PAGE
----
CDSS (Clinical or Diagnostic Decision Support Systems) are Interactive computer programs, which directly assist physicians and other health professionals with decision making tasks. I have the pleasure of developing some CDSS. Nevertheless, for computer-assisted diagnostic systems, a human clinician (“man in the loop”) must be a necessary component.

Computer aided or assisted instruction (CAI) is a tutorial method using a computer as a base for managing the student’s progress (at the desired pace and time). Computer aided or assisted learning (CAL) is a computer based tutorial method that uses the computer to pose questions, provide remedial information and chart a student through a course. Now the emphasis, especially in medical related fields, is on problem based learning (PBL) and there CAI could be of utmost help if used judiciously.

’Medical science is advancing very rapidly, especially with the unexpected progress of technology, both related and unrelated to the healthcare delivery field directly.

Not very long back (many of the senior Professors here will recall), Biochemistry was accepted as a part of Physiology. Now the MCI is including Biophysics within Physiology. May be within a few years, Biophysics as a separate subject, will have its own standing in the Medical curriculum. Similarly, you can see that abroad, a person may be Professor in Physiology and Biomedical Engineering; or Biomedical Engineering and Anesthesiology; or even Medicine, Pathology and Pharmacology together. These are the pioneers who have actually advanced our understanding (Arthur C Guyton and William F Ganong are two notable examples).

Why is multidisciplinary interaction at all necessary? Is it just a fancy or buzz word? Certainly not! If we take a look at a novel diagnostic technique (EGG or electrogastrography), the two leading groups (McCallum and Chen; Mintchev and Bowes), have as core faculty one (electrical) engineer (Chen and Mintchev) and either a physiologist (McCallum) or surgeon (Bowes). Definitely the need has now arisen for a formal training in Medical Informatics to grasp the essential concepts of basic medical sciences (and thereby learn the applied aspects also much faster) in the shortest possible time. While, because of the information explosion, medical knowledge base is expanding very quickly, the time allowed for learning the basic medical sciences is continuously being reduced. The Medical Council of India proposes to offer subjects like Informatics, Genomics, Ethical aspects of biomedical research as audit courses (rather than credit courses where students are given marks which adds to the total) in the beginning of the MBBS Course itself.

Multimedia interaction including Medical Simulation using Virtual Reality is now becoming a powerful tool for education related to medical science and technology.

Basic Medical Education and Research lays the foundation for advancing and applying proper healthcare delivery systems. There is no doubt that an in-depth knowledge of anatomy is mandatory for successful surgery. Also, an incomplete knowledge of physiology will not be conducive for grasping the principles of pathology and pharmacology adequately, leading to incorrect and inadequate practice of medicine. Similarly, medical informatics is not just a subject to be learnt and forgotten after the first professional MBBS examination. The final aim of every student should not only be to become a good user but also an expert for advancing medical knowledge base through medical informatics.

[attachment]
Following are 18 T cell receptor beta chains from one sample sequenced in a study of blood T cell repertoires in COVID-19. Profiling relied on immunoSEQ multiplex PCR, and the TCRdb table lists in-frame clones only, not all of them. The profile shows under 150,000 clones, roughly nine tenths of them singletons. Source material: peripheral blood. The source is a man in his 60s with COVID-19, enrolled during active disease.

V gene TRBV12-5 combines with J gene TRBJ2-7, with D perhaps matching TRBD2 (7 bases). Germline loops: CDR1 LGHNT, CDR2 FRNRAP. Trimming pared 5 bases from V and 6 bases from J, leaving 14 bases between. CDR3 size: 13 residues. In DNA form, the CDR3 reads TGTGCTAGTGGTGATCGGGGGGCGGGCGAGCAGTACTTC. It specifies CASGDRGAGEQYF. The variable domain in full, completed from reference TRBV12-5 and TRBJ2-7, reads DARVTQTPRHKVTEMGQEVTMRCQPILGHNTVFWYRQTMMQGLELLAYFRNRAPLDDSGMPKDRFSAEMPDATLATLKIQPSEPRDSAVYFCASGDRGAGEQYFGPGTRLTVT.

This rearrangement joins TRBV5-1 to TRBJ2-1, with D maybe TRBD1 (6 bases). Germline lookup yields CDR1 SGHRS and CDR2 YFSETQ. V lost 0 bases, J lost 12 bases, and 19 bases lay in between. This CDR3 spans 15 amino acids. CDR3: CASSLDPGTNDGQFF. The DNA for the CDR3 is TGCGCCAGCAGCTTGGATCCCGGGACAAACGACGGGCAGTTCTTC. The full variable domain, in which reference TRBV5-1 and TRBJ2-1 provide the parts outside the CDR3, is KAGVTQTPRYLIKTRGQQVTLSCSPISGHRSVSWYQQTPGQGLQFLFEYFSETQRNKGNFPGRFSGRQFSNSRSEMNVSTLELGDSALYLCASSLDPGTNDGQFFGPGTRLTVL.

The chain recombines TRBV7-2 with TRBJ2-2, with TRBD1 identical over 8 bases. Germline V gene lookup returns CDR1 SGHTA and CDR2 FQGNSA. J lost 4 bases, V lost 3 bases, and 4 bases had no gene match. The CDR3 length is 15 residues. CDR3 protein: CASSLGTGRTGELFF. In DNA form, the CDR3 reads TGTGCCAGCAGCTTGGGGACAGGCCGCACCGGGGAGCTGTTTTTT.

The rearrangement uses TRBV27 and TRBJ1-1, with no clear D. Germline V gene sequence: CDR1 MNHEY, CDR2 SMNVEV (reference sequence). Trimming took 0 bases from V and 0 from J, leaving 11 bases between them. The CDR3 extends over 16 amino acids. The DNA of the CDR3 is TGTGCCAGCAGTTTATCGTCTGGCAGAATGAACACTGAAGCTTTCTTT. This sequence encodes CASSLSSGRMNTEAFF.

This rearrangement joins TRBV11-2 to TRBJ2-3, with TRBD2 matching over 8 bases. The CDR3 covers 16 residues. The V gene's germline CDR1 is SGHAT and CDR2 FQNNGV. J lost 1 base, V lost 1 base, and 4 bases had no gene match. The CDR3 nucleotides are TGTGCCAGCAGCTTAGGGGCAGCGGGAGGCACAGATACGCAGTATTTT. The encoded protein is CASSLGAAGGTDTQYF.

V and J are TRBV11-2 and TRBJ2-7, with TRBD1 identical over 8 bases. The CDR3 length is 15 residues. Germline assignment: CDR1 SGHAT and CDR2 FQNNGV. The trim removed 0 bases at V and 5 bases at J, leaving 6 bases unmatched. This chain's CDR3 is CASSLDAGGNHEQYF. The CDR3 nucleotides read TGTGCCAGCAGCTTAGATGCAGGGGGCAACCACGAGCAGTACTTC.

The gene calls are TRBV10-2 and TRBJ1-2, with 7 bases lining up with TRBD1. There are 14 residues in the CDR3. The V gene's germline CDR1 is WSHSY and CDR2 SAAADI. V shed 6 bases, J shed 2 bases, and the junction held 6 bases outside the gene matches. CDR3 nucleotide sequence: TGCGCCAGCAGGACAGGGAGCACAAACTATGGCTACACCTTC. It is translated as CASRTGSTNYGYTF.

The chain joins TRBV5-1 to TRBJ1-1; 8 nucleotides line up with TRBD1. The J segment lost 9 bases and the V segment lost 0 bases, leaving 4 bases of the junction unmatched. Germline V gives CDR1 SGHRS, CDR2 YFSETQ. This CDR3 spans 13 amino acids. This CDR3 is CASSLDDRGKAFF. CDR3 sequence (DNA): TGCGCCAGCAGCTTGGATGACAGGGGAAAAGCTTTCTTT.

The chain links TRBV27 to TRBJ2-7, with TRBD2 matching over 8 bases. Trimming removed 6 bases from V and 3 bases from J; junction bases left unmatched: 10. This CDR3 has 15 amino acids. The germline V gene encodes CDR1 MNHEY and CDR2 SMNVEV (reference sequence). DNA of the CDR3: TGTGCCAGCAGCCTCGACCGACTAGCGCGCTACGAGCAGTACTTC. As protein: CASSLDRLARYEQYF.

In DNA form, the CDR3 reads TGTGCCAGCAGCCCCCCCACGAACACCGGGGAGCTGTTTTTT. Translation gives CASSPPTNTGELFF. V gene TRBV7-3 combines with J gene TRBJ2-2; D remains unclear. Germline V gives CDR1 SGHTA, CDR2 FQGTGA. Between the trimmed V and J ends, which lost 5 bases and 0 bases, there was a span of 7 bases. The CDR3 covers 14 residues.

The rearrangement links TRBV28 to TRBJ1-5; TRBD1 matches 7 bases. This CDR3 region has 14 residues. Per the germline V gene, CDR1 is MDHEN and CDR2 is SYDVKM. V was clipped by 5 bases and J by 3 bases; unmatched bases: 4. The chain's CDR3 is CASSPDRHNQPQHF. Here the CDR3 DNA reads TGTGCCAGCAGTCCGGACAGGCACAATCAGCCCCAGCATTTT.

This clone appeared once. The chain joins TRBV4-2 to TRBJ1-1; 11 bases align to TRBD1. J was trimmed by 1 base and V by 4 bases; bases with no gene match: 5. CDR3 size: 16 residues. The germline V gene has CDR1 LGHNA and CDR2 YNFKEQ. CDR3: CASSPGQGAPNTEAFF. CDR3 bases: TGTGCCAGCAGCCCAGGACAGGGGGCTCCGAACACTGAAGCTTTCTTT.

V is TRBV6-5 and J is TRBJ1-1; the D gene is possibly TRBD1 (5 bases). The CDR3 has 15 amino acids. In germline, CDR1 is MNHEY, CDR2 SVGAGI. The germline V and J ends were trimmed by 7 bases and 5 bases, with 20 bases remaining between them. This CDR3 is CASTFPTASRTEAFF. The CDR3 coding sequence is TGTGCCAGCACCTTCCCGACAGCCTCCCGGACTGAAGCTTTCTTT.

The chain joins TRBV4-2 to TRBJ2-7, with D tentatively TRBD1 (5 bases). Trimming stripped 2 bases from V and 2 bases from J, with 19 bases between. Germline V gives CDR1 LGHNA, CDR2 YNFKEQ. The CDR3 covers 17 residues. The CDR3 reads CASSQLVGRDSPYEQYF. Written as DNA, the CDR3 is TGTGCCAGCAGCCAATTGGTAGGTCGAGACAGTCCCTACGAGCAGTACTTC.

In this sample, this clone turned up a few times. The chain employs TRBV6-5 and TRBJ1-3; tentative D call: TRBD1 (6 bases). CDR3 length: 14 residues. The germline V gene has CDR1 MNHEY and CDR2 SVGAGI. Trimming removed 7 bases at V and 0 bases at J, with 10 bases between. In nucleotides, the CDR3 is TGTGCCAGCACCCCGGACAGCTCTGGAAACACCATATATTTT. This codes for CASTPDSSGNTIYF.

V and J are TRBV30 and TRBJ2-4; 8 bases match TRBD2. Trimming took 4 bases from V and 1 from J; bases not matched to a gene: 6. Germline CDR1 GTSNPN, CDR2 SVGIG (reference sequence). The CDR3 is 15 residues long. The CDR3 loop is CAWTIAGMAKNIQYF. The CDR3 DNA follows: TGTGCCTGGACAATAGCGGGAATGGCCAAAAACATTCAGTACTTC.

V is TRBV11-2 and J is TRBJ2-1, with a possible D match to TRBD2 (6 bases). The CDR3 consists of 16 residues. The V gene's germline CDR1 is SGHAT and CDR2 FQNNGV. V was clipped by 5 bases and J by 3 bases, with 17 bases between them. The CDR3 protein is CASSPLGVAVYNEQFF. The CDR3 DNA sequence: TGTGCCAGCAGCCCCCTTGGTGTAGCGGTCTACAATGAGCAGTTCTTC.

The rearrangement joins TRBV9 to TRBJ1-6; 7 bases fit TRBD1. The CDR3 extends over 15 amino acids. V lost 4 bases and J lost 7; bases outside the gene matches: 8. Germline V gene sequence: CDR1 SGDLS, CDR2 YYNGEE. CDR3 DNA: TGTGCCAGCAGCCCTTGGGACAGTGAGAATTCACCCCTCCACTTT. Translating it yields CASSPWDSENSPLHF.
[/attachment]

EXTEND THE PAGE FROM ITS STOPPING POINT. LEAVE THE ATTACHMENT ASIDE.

We cannot afford to bury our head in the sand and presume ourselves not to be seen by others. Unless the competent authorities attach due importance and immediately introduce medical informatics as an essential component of basic medical education, we would soon be becoming isolated (ostracized!) and looked down upon in this global village.

References

  1. Sarbadhikari SN. Medical Informatics – Are the doctors ready? J Indian Med Assoc 1995; 93: 165 – 66.
  2. Shortliffe EH, Fagan LM, Wiederhold G, Perreault LE. Medical Informatics : Computer Applications in Health Care and Biomedicine, Springer Verlag; 2nd ed, 2000.
  3. American National Standard Institute (ANSI) Healthcare Informatics Standards board (HISB), Inventory of Clinical Information Standards, New York, 1998 [http://web.ansi.org/rooms/room_41/public/docs.html].
  4. Sarbadhikari SN, Pal SK. Automated Techniques for Identifying Depression from EEG, In, Leondes CT, Ed, Handbook of Computational Methods in Biomaterials, Biotechnology and Biomedical Systems, Kluwer Academic Publishers, Vol. 4, Chapter 3; 2002: 51 – 81.
  5. Sarbadhikari SN. Will the Aging Computer Technology Comfort the Aging Humans? Speculations in Science and Technology (Special Issue on the Computers in the Fight against Aging), 1996; 19: 131 – 136.
  6. Rada R; Information Systems for Health Care Enterprises, 2nd Edition, HIPAA IT LLC; 2003.
  7. Carter JH. Electronic Medical Records: A Guide for Clinicians and Administrators, American College of Physicians; 2001.
  8. Berner ES, Ball MJ. Clinical Decision Support Systems: Theory and Practice; Eds, Springer Verlag; 1998.
  9. Norris AC. Essentials of Telemedicine and Telecare; John Wiley and Sons; 2002.
  10. Sarbadhikari SN. Let your Dreams come truethrough Virtual Reality (Current Topic). J IndianMed Assoc 1997; 95: 190.

Corresponding Author and Pesent address:
Amrita Vishwavidyapeetham,
Ettimadai, Coimbatore-641 105.
E-mail:
[email protected];
[email protected];
[email protected]

(This article is republished (with permission) from Sarbadhikari, S.N. (2004) Basic medical science education must include medical informatics. Indian Journal of Physiology and Pharmacology, 48 (4). pp. 395-408. and the official version is available at Official URL:
http://www.ijpp.com/vol48_4/basic_medical_395.pdf and also at http://openmed.nic.in/203/)

School of Medical Science and Technology,
Indian Institute of Technology,
Kharagpur-721 302
Email: [email protected]


School of Medical Science and Technology,
Indian Institute of Technology,
Kharagpur-721 302
Email: [email protected]

1 2 3 4 5 Previous page Back